The critical response to Cheever’s work has been uneven and unsure, less because of any difficulty in the fiction than from attempts on the part of reviewers and critics to apply the right kind of rigid formulas that Cheever’s work both invites and resists. For example, closely associated with The New Yorker magazine, Cheever was soon classified and accordingly dismissed as a “New Yorker writer.” Reading him as a realist, critics paid scant attention to the strong element of fabulism in his fiction. Judged a writer of short stories, he had his novels discussed as proof of his failure to make the leap to the “more demanding” form of the novel. Seen as a comic writer, he was judged a literary lightweight, a naïve optimist, an apologist for the suburbs, or alternately a satirist of those same suburbs.
In fact, Cheever’s settings kept changing—city, country, St. Botolphs, suburbs, Italy, prison—but his characters’ predicaments remained essentially the same. At a time of considerable literary experimentation, Cheever found himself either praised or damned as a conservative in terms of both values and style—this despite the fact that his achievement derives in large measure from his having so successfully managed either to transcend or to undermine the very formulas used to pigeonhole his work.
Cheever not only gave new life to the short story and, thanks to the immense success of his retrospective The Stories of John Cheever (1978), opened up the market for other short-fiction writers, he also broke down the line separating story from novel, realism from fabulism, convention from innovation (or what he liked to call “improvisation”) so unobtrusively that his efforts largely went unnoticed as he went about his chosen task of communicating modern people’s deepest apprehensions and aspirations.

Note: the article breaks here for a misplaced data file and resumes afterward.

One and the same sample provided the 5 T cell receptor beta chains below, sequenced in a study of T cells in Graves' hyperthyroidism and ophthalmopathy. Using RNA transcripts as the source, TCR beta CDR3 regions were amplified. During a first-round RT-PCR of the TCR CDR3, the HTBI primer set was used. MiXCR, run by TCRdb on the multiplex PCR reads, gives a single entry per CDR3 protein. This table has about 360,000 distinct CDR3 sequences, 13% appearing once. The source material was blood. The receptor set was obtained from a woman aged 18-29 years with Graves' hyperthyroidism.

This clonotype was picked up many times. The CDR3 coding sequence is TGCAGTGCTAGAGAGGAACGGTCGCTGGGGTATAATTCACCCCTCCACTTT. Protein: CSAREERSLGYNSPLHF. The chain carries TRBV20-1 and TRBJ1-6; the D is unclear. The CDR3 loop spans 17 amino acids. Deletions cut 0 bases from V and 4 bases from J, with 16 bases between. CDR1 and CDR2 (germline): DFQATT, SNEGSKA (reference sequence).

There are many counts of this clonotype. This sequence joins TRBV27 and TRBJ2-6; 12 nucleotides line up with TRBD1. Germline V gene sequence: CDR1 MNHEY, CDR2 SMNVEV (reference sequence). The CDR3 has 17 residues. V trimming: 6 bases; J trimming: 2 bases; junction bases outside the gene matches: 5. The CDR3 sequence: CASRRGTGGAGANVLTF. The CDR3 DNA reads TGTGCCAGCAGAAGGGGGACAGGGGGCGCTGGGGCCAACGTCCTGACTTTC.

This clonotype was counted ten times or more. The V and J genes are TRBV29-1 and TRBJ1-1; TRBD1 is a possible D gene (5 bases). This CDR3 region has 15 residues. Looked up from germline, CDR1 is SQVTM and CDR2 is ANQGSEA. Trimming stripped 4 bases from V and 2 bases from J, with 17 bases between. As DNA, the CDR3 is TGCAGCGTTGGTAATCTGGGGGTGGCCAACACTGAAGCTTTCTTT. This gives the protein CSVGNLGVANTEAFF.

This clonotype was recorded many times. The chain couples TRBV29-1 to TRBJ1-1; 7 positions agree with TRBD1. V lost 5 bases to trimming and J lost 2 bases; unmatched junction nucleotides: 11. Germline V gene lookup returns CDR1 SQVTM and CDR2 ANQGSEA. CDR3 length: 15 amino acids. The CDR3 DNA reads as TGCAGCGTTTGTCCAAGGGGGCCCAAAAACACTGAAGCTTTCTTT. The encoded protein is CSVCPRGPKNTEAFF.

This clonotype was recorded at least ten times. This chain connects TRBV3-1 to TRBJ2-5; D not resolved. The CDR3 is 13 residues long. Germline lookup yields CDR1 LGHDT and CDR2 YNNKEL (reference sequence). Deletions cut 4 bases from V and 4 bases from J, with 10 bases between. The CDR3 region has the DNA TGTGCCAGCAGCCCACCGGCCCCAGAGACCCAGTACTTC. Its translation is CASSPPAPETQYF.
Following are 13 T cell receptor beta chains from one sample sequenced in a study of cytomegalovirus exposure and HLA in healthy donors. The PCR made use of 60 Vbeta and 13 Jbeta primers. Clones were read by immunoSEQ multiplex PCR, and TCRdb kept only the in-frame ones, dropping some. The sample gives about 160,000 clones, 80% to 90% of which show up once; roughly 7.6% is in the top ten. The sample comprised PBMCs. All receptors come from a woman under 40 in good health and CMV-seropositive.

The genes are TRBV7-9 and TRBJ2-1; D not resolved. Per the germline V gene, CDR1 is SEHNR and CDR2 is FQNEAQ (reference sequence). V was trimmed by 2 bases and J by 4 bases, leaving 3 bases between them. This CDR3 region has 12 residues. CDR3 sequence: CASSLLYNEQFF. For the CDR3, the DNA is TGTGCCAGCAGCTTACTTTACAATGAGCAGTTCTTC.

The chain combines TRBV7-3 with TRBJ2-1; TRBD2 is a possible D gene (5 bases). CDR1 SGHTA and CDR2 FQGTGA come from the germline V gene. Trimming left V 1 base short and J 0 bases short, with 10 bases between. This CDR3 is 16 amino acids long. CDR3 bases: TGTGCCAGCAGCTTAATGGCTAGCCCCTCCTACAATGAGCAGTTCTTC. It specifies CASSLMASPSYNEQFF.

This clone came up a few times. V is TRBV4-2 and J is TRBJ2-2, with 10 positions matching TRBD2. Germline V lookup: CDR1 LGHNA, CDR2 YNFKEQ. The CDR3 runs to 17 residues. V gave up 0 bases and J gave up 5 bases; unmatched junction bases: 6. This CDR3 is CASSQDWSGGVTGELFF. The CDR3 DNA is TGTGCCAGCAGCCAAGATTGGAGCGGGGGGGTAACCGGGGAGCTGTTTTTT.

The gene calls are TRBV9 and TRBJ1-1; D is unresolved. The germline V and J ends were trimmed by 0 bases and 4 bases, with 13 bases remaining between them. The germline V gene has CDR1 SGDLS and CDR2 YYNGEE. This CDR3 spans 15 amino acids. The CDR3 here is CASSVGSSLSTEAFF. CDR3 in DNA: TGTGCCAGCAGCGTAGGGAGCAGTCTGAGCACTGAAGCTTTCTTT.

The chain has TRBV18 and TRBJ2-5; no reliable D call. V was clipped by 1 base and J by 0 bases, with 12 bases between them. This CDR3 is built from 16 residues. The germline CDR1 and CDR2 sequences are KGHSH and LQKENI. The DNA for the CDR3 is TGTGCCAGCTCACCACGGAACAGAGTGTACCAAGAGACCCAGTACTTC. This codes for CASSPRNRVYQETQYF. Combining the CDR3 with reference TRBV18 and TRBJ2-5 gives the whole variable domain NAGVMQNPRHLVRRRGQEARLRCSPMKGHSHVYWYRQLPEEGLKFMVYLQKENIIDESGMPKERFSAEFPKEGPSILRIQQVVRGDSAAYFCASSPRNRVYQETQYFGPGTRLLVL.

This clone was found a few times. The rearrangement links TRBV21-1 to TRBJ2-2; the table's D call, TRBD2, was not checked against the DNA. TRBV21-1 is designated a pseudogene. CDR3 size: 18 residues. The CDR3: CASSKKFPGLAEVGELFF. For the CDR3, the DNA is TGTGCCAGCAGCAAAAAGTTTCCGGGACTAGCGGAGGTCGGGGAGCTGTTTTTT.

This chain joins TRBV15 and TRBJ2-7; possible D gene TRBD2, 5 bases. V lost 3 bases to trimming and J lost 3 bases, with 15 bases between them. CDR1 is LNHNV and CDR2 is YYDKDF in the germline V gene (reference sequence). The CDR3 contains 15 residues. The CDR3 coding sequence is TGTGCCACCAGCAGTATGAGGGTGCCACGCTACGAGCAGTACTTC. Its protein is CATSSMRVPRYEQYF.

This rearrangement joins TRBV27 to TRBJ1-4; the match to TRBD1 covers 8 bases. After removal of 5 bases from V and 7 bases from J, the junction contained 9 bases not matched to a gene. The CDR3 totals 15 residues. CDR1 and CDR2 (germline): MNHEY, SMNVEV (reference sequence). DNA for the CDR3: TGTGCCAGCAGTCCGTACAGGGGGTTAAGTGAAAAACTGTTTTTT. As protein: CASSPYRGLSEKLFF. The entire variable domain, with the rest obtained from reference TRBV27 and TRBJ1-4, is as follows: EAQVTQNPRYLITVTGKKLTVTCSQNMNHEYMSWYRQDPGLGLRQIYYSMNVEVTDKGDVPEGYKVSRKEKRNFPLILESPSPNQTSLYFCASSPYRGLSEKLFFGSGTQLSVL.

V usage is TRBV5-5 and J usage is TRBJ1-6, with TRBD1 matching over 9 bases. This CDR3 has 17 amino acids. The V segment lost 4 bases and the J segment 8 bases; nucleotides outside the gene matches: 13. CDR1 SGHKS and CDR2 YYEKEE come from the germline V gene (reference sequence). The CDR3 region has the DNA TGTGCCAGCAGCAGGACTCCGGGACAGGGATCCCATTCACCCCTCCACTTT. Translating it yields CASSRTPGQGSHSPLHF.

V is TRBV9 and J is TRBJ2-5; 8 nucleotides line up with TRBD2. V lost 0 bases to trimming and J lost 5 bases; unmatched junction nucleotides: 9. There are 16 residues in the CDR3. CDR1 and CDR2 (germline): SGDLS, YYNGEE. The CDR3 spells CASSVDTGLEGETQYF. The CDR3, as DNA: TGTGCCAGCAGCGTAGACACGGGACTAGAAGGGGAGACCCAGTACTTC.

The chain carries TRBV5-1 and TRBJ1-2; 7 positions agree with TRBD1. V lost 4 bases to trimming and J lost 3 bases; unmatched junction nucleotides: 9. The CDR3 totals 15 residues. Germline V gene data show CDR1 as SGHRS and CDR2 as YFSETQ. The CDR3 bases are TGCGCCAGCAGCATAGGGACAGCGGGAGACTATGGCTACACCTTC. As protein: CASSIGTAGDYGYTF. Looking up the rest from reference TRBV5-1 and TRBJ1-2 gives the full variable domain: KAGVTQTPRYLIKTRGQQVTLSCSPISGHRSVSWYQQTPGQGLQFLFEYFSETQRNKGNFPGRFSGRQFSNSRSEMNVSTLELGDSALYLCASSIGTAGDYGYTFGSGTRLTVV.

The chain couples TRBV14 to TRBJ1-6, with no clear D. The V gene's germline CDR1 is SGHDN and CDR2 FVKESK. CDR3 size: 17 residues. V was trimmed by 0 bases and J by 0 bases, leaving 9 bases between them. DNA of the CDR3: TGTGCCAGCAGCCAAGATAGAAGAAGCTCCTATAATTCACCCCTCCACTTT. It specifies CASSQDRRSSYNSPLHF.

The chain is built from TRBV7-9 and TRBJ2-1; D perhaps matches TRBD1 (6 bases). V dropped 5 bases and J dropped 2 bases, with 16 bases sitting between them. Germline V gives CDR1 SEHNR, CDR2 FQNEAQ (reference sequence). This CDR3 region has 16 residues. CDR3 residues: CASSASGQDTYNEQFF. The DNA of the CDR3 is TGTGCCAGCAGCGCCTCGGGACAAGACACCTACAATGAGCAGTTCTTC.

The Wapshot Chronicle
First published: 1957
Type of work: Novel
In this family chronicle, the youngest generation of Wapshots encounters the waywardness of love and of contemporary life.
The Wapshot Chronicle, Cheever’s first novel, begins with a Fourth of July celebration in St. Botolphs, “an old river town,” a world of the imagination modeled loosely on Cheever’s birthplace, Quincy, Massachusetts. Mishap—a firecracker exploding underneath the horse pulling a wagonload of the town’s most upright women—is turned to narrative advantage; it is the excuse the novel needs to take the reader on a tour of the area. The pace changes and the continuity dissolves as the novel moves through three progressively shorter parts of seventeen, then ten, and finally five chapters, to end back in St. Botolphs on yet another Fourth of July a few years later.
Against the discontinuity of the intervening narrative, the novel’s frame takes on a special but nevertheless ambiguous significance. It adds an element of ceremony but also of arbitrariness that corresponds to the relation between St. Botolphs and the world outside its borders, where much of the novel takes place. The relation between these worlds and between tradition and independence (itself an American tradition), between a past which both sustains and confines and a present which frees but also dismays and displaces forms the thematic center of a novel that is about the need to bridge the two worlds and all they represent.
Descended (in a double sense) from a long line of New England sea captains, the mythically named Leander Wapshot stands at the novel’s moral center. Lusty, sometimes drunk, but always ceremonious, he is Cheever’s diminished hero, captain of the Topaze, a barely seaworthy tourist ferry owned by his eccentric, sexless sister, Honora. When Leander loses his boat, he loses his usefulness and therefore his self-esteem and thus becomes the tragicomic epitome of humankind’s “inestimable loneliness.” His civic-minded wife, Sarah, like his sister, plays her part in Leander’s temporary fall from grace when she turns the Topaze into a floating gift shop. His sons, Moses and the younger, “ministerial” Coverly, fare no better in their relationships with women in the world beyond St. Botolphs.
Once the brothers leave St. Botolphs (Honora, who controls the family inheritance, demands that Moses leave; Coverly departs because he cannot live at home without his brother), their lives become nomadic and the novel’s plot ever more wayward, serving up several divergent yet oddly parallel and at times intersecting stories rife with chance meetings—a sign on one hand of life’s versatility and romantic possibilities and on the other of its inexplicable randomness.
Moses goes to Washington, gets a government job that is so secret that the narrator cannot discuss it, has an affair with a married woman named Beatrice, gets fired, leaves Washington, goes fishing, comes to the aid of a wealthy man whose gratitude includes hiring Moses, and falls in love with and marries Melissa, the ward of a distant cousin, Justina Wapshot Molesworth Scaddon. Justina is the widow of a five-and-ten-cent store king, caricature of the American nouveau riche, and the novel’s comic version of Charles Dickens’s Miss Havisham.